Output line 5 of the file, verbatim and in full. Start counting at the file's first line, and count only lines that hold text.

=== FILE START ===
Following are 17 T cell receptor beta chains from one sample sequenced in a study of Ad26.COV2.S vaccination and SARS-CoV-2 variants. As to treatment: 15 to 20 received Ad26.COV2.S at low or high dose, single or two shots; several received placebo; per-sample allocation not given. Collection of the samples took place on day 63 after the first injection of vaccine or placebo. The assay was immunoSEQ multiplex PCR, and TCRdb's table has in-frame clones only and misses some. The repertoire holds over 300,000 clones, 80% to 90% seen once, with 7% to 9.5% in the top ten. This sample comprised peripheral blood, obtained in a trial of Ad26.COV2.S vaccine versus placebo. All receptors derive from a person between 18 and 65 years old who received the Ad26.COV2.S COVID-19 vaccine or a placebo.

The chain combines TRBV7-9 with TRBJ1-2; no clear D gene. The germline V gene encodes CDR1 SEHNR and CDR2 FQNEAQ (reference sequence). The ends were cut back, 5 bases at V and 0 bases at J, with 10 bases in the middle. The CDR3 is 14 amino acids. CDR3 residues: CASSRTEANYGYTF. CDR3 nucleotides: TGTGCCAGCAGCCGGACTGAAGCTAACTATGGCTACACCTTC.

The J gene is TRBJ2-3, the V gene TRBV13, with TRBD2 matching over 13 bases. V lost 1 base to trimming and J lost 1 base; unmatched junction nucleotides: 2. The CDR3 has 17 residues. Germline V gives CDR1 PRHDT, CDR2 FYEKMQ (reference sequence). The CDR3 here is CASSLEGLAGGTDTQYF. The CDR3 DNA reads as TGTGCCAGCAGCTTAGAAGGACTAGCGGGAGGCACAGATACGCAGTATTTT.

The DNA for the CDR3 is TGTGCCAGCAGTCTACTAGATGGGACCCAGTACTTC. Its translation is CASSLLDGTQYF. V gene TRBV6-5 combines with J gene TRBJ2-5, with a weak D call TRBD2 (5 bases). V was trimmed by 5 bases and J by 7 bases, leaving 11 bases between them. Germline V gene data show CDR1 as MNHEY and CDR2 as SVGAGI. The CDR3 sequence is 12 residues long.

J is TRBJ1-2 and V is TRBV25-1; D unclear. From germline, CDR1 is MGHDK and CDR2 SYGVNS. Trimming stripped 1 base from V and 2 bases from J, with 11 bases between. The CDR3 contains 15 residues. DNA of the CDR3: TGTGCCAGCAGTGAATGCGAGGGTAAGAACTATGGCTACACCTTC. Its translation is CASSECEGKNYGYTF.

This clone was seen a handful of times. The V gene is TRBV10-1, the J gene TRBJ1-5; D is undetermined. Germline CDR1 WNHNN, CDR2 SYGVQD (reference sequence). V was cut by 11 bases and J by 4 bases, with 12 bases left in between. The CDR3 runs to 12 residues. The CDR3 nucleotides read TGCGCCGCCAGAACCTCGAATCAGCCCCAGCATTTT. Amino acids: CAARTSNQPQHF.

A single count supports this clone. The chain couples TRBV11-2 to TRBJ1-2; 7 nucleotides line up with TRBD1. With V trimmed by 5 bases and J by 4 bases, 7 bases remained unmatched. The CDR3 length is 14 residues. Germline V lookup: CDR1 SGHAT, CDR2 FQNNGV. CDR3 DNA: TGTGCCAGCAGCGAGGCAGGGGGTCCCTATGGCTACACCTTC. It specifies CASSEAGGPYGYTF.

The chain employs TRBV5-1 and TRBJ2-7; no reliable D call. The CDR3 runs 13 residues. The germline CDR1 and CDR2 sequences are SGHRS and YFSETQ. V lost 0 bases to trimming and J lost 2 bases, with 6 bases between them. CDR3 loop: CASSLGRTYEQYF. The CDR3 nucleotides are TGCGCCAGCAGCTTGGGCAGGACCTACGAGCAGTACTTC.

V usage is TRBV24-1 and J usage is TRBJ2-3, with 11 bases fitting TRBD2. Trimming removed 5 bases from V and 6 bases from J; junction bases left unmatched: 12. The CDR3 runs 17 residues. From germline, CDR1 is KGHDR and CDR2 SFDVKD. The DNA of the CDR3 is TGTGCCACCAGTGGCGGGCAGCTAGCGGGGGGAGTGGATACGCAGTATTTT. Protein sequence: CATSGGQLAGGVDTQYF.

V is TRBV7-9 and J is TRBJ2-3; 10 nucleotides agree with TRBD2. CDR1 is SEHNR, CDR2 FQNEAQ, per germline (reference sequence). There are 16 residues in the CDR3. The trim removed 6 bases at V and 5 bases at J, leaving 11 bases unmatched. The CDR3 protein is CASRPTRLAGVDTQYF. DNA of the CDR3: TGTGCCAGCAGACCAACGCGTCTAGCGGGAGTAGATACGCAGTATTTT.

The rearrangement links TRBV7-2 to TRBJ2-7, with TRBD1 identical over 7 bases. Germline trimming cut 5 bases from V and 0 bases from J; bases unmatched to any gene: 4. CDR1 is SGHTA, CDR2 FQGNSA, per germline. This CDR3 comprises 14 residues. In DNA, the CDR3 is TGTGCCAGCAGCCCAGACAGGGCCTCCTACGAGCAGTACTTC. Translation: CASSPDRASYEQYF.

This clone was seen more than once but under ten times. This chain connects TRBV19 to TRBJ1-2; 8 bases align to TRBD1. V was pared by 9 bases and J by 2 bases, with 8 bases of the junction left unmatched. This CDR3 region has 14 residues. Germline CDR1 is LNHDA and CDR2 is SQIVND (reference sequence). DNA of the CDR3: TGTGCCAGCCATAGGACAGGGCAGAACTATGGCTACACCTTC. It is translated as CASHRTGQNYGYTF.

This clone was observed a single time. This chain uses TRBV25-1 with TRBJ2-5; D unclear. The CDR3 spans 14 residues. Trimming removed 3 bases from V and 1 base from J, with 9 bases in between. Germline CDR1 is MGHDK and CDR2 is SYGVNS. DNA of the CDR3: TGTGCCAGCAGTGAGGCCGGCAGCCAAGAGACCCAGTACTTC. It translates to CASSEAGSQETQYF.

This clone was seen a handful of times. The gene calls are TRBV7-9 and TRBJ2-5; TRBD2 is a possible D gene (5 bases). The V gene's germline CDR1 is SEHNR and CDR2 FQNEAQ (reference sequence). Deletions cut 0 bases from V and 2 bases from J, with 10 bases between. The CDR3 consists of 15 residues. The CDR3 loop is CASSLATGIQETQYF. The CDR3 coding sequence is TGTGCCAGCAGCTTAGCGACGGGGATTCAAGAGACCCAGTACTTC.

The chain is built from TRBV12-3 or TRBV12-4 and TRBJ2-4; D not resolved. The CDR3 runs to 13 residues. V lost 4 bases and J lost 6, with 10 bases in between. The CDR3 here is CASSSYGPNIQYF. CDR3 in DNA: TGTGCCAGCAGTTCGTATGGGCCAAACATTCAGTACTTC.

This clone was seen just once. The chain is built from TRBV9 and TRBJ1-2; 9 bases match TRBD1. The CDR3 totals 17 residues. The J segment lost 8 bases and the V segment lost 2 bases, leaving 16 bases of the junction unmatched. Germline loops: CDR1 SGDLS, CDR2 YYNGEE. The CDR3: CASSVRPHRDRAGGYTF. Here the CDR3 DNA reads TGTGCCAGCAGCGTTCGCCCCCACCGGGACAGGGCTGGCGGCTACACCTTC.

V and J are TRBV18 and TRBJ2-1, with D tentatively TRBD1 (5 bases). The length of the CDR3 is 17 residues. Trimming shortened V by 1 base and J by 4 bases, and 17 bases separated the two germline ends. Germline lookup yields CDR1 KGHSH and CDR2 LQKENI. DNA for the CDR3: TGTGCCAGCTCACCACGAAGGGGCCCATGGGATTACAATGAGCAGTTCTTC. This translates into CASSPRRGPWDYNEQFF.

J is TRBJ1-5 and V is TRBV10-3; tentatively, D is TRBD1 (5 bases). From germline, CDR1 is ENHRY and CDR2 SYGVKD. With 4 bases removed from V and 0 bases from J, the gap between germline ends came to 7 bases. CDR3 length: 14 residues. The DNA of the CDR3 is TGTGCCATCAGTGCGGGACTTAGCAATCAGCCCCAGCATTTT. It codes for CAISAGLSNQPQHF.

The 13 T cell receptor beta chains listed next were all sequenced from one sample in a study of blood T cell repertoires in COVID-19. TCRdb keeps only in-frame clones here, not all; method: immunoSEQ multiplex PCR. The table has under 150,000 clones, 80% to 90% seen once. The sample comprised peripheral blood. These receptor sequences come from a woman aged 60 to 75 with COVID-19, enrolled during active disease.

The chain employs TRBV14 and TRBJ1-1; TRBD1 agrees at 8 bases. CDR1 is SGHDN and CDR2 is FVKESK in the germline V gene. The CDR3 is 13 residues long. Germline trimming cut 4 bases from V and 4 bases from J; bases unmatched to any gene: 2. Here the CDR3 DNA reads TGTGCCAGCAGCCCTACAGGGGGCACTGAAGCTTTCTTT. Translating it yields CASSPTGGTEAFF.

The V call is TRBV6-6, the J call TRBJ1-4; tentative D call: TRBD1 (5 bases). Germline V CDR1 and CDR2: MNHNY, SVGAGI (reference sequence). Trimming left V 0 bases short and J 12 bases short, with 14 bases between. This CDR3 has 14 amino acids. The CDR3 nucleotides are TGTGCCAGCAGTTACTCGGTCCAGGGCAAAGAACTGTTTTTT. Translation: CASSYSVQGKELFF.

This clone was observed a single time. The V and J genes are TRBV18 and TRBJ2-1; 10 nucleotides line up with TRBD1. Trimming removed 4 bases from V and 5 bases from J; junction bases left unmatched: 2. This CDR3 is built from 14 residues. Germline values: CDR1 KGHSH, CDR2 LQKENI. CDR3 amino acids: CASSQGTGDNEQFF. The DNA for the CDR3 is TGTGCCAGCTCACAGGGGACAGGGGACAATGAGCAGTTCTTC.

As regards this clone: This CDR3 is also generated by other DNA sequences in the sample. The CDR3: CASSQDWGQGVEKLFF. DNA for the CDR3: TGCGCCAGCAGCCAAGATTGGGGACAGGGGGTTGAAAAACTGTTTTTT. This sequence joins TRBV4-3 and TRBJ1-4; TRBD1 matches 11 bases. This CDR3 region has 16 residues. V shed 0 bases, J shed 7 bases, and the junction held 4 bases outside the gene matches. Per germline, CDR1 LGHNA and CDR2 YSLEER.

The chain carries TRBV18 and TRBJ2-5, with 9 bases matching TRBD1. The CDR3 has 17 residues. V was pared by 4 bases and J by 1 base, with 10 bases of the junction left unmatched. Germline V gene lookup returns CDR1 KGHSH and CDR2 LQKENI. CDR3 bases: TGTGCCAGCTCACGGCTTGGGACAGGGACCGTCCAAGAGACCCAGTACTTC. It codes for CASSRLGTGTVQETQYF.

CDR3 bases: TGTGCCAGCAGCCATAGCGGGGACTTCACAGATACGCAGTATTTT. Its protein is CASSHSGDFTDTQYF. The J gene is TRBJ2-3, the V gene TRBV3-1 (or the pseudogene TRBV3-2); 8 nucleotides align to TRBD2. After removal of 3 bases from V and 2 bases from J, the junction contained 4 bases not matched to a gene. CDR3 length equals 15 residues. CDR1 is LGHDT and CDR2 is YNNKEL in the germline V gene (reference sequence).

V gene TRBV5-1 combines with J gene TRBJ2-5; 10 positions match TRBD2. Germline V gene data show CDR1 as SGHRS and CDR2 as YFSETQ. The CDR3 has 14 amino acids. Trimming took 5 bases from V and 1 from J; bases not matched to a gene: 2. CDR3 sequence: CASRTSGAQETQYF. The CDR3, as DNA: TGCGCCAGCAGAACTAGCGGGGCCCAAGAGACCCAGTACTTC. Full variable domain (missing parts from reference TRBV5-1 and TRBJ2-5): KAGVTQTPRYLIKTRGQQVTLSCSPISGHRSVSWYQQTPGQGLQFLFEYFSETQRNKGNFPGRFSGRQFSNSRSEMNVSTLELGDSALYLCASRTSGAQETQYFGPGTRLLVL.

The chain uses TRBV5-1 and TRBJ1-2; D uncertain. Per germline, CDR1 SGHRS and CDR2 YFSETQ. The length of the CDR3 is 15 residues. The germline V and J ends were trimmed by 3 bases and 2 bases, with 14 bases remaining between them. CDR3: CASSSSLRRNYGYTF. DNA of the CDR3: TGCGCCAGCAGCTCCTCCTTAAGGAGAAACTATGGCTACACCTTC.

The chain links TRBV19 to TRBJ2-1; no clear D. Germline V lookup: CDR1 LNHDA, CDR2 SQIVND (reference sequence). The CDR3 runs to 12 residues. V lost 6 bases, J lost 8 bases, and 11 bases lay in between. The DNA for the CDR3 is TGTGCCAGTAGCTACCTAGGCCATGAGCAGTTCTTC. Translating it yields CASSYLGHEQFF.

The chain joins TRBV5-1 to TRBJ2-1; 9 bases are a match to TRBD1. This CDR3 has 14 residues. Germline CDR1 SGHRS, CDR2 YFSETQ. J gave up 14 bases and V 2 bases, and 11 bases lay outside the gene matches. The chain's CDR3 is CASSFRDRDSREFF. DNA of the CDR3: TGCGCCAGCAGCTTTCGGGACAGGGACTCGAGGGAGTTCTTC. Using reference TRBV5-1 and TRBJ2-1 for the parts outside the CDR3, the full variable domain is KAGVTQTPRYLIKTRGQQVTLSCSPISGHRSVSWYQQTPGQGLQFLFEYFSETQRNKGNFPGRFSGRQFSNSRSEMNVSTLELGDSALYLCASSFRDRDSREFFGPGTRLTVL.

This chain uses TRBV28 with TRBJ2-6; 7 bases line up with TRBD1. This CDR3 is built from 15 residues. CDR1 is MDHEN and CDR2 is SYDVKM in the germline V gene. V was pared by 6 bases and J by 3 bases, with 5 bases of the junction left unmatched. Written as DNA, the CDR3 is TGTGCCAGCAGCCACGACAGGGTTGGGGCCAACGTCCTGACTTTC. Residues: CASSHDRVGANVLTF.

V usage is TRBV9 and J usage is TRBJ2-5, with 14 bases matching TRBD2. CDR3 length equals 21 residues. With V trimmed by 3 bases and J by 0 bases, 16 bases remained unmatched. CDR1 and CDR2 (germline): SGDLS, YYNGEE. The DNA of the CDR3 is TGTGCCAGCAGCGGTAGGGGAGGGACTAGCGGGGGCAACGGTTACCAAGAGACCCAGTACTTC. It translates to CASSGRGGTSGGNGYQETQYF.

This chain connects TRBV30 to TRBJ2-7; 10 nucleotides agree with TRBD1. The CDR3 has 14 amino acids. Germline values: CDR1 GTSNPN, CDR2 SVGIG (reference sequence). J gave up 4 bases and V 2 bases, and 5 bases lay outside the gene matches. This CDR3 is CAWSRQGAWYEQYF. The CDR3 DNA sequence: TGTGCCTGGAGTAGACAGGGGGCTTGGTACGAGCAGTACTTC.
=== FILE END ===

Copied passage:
J is TRBJ1-2 and V is TRBV25-1; D unclear. From germline, CDR1 is MGHDK and CDR2 SYGVNS. Trimming stripped 1 base from V and 2 bases from J, with 11 bases between. The CDR3 contains 15 residues. DNA of the CDR3: TGTGCCAGCAGTGAATGCGAGGGTAAGAACTATGGCTACACCTTC. Its translation is CASSECEGKNYGYTF.